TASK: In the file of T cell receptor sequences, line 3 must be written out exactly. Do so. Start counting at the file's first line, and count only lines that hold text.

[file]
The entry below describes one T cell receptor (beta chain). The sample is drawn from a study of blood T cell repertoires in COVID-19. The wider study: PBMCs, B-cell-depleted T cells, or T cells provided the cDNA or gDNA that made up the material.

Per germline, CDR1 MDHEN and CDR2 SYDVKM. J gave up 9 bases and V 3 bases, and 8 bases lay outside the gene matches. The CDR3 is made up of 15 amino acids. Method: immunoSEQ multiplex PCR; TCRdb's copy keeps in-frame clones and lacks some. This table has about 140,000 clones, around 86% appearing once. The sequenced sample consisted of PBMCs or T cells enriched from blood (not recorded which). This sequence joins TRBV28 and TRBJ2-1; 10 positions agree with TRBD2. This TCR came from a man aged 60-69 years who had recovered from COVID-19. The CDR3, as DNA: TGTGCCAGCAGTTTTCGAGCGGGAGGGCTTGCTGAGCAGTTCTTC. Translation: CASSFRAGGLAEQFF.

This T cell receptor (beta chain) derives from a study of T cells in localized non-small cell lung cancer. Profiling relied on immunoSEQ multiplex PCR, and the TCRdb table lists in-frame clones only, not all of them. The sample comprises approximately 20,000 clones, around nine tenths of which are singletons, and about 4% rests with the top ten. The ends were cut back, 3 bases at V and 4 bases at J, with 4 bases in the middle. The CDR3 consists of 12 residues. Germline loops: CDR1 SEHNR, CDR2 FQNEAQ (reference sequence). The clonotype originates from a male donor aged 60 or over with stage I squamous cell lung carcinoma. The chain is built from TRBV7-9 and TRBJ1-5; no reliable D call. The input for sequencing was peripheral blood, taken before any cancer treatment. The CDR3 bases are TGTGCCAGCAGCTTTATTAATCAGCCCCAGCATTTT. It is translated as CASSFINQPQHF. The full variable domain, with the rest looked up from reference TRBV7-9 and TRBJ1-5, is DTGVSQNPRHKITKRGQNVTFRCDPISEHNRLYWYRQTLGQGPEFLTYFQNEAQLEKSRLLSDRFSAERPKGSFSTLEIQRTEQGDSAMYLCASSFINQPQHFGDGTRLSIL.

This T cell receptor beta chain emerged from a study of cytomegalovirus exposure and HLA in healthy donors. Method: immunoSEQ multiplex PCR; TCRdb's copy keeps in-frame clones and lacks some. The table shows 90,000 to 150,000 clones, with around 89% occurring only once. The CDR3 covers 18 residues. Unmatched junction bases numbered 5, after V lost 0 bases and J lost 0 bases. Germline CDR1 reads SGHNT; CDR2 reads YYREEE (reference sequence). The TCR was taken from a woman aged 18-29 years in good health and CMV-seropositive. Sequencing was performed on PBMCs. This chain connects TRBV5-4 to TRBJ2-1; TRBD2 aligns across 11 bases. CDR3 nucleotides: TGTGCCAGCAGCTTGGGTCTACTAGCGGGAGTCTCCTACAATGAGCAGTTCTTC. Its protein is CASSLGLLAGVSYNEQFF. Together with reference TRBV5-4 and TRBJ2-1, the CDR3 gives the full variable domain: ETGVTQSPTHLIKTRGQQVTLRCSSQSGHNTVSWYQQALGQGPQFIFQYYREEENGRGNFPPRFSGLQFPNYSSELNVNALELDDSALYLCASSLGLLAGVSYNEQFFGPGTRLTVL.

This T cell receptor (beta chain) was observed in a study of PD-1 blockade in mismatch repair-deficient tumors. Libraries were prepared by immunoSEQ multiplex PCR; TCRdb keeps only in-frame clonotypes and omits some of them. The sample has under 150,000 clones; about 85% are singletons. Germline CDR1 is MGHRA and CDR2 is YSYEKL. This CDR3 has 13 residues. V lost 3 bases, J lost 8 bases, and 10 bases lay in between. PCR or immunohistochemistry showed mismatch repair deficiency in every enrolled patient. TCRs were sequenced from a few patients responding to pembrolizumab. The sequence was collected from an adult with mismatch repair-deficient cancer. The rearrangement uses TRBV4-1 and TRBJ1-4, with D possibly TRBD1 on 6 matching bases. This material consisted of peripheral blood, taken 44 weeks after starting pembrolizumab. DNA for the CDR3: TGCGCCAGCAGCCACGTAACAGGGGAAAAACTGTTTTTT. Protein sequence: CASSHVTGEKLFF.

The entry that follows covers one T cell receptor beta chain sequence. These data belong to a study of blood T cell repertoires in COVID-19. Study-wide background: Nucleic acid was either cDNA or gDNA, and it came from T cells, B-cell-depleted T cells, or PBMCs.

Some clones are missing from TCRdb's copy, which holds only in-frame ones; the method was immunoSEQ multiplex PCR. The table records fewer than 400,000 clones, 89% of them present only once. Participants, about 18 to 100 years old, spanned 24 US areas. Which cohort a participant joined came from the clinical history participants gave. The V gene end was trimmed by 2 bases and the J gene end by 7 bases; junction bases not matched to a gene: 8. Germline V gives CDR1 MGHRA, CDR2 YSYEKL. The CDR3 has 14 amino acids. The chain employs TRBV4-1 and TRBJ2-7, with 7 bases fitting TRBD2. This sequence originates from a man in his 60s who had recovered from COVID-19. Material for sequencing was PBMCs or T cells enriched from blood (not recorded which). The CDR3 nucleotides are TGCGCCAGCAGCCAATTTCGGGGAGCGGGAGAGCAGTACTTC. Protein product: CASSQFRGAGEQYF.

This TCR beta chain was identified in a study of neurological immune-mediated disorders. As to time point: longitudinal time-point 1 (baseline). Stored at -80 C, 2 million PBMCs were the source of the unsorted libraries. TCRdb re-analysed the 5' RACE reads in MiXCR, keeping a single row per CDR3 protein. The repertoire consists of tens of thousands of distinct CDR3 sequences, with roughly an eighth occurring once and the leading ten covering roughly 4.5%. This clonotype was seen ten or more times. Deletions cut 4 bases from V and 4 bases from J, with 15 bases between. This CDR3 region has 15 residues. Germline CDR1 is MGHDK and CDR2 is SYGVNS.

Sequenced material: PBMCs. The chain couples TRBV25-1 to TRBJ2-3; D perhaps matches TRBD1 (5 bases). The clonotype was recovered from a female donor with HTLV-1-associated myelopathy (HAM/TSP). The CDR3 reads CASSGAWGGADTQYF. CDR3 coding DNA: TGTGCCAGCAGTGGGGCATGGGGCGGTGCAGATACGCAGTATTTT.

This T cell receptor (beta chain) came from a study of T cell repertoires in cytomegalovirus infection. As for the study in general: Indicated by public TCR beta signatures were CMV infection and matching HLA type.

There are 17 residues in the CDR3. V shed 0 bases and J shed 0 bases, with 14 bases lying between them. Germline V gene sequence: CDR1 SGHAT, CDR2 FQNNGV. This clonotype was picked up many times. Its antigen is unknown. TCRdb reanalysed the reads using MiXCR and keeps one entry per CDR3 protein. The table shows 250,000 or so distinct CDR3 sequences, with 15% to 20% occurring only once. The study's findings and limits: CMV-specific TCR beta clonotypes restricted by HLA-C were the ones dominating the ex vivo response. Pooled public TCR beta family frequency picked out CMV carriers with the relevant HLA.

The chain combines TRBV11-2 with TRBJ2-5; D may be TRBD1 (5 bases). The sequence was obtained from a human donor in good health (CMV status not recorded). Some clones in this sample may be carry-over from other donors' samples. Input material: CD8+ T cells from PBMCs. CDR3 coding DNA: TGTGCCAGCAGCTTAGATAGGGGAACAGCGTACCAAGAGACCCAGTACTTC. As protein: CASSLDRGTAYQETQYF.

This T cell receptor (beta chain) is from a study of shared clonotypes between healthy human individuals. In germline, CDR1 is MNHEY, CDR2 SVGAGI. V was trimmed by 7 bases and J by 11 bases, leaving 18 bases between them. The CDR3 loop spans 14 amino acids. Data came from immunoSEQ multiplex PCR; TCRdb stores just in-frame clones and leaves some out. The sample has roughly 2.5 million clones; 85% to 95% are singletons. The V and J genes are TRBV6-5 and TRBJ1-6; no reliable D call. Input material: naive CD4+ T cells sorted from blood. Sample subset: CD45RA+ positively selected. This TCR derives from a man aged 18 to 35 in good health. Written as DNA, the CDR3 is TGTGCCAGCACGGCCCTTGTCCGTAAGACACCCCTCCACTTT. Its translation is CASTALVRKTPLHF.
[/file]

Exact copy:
This T cell receptor (beta chain) derives from a study of T cells in localized non-small cell lung cancer. Profiling relied on immunoSEQ multiplex PCR, and the TCRdb table lists in-frame clones only, not all of them. The sample comprises approximately 20,000 clones, around nine tenths of which are singletons, and about 4% rests with the top ten. The ends were cut back, 3 bases at V and 4 bases at J, with 4 bases in the middle. The CDR3 consists of 12 residues. Germline loops: CDR1 SEHNR, CDR2 FQNEAQ (reference sequence). The clonotype originates from a male donor aged 60 or over with stage I squamous cell lung carcinoma. The chain is built from TRBV7-9 and TRBJ1-5; no reliable D call. The input for sequencing was peripheral blood, taken before any cancer treatment. The CDR3 bases are TGTGCCAGCAGCTTTATTAATCAGCCCCAGCATTTT. It is translated as CASSFINQPQHF. The full variable domain, with the rest looked up from reference TRBV7-9 and TRBJ1-5, is DTGVSQNPRHKITKRGQNVTFRCDPISEHNRLYWYRQTLGQGPEFLTYFQNEAQLEKSRLLSDRFSAERPKGSFSTLEIQRTEQGDSAMYLCASSFINQPQHFGDGTRLSIL.